A new commitment from the Bartlett family positions University of Arizona Health Sciences to recruit a leader for the Center for Advanced Molecular and Immunological Therapies' cancer division.
The University of Arizona Health Sciences Center for Advanced Molecular and Immunological Therapies – a national biomedical research hub that will develop novel strategies for the diagnosis, prevention and treatment of diseases – has received a $3 million gift from Bruce and Patricia Bartlett.
Established in 2022, CAMI previously received private support from the Steele Foundation, as well as $150 million in funding from the state.
The Bartletts' gift creates the George A. Vanderheiden Endowed Chair in Cancer Immunological Research at CAMI. The chair is named in honor of Bruce Bartlett's cousin, who died Oct. 13, 2022, of pancreatic cancer at age 76. The person who holds the chair will lead the center's cancer division.
"Pat and I are very excited about the wonderful research center that the University of Arizona and Dr. Michael Dake are undertaking with the CAMI project in Phoenix. CAMI research will improve and extend the quality of life for the benefit of people, their families and their friends," Bruce Bartlett said. "We are honored and proud to support the Endowed George Ambrose Vanderheiden Distinguished Endowed Chair for Excellence in Cancer Immunological Research. My cousin George Vanderheiden enriched so many lives."
Vanderheiden was a philanthropist and was a fund manager at Fidelity Mutual Funds for 10 years. He also was passionate about his family and playing pickleball.
"It is fitting to honor George's life in this important way. We lost George to pancreatic cancer last fall and will dearly miss him," Bruce added.
Cancer is one of four areas of focus for CAMI, which also will advance research into molecular therapies and immunotherapies for infectious diseases and autoimmune conditions.
"In 1970, advisers to the U.S. Senate predicted the long-term battle against cancer would lie with immunologists and geneticists. Their farsighted predictions are being borne out today. There is not a field with more explosive growth than immunotherapy, and precision medicine is increasingly being used by researchers and physician-scientists to prevent and treat disease," said Dr. Michael D. Dake, senior vice president for the University of Arizona Health Sciences. "The generous support of Bruce and Patricia Bartlett will allow us to focus our efforts on accelerating the development and delivery of these revolutionary treatments for the management of cancers."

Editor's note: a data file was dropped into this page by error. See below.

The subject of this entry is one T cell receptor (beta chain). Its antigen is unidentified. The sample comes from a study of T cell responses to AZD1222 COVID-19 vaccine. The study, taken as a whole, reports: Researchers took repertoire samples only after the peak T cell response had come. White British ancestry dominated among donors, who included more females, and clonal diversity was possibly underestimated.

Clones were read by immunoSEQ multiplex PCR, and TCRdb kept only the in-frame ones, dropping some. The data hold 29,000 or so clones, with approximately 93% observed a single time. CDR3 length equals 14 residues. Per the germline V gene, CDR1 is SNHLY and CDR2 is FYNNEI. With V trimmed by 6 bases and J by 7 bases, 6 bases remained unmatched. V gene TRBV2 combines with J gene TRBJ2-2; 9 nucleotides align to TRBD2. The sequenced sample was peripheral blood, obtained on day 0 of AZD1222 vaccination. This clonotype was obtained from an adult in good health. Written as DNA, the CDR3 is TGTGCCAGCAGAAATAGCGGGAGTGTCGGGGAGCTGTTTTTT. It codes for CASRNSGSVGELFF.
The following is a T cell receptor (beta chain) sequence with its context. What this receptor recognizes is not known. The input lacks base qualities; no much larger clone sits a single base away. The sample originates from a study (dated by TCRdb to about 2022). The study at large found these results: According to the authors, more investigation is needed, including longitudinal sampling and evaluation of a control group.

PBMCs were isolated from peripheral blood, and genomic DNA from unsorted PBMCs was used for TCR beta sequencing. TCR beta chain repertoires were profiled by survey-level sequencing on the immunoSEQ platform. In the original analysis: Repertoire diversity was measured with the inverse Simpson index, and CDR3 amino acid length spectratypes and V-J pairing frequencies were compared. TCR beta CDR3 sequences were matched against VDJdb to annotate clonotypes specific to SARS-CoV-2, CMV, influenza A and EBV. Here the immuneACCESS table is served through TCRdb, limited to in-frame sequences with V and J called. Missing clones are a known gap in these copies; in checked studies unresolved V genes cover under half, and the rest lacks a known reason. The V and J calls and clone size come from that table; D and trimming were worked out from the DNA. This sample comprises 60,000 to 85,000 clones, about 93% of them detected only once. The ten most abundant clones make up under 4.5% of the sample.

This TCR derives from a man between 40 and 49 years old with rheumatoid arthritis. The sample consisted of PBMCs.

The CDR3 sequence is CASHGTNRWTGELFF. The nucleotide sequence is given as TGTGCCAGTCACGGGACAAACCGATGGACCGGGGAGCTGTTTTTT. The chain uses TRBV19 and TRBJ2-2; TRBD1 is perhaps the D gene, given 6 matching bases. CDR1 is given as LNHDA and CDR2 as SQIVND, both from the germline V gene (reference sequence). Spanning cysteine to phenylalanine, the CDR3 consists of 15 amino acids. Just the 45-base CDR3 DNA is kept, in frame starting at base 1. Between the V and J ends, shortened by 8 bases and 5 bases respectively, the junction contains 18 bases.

Immunotherapy is one of the most promising approaches to cancer treatment, as it has the potential to sidestep the effects of therapies that can compromise patients' long-term health and wellness.
Classic immunotherapies such as vaccines are being tested for some types of cancers. Other examples of potential research at CAMI include identifying biomarkers for response to immunotherapy that may help determine the precise drugs to fight specific cancers in individual patients.
"Cancer is one of the leading causes of death in the U.S. and unfortunately it is a disease that has impacted almost everyone in some way," said University of Arizona President Robert C. Robbins. "The Bartletts are longstanding supporters of the University of Arizona, and we are all incredibly grateful to them for expanding their transformative partnership in this area. I look forward to seeing how the George Ambrose Vanderheiden Distinguished Endowed Chair for Excellence in Cancer will advance cancer research."
The Bartletts are longtime champions of the University of Arizona Strategic Alternative Learning Techniques Center, known as the SALT Center, where students with learning and attention challenges receive support. Most recently, they made a $10 million lead gift to help launch the Student Success District on campus. The Bartlett Academic Success Center is named in their honor and includes a satellite office for the SALT Center. The gift is one of many the Bartletts have made over the years to initiatives supporting students and health sciences. Their son, Ben, is an alumnus.
"Pat and Bruce have been champions of some of the University of Arizona's top priorities for years – from support of Wildcat students to health sciences," said John-Paul Roczniak, president and CEO of the University of Arizona Foundation. "I am grateful that they have chosen to honor George's legacy through a gift that will help recruit a leader for the cancer division of CAMI. I know they will share my pride in the treatments and discoveries that come out of CAMI in the years to come."
This article originally appeared in UA News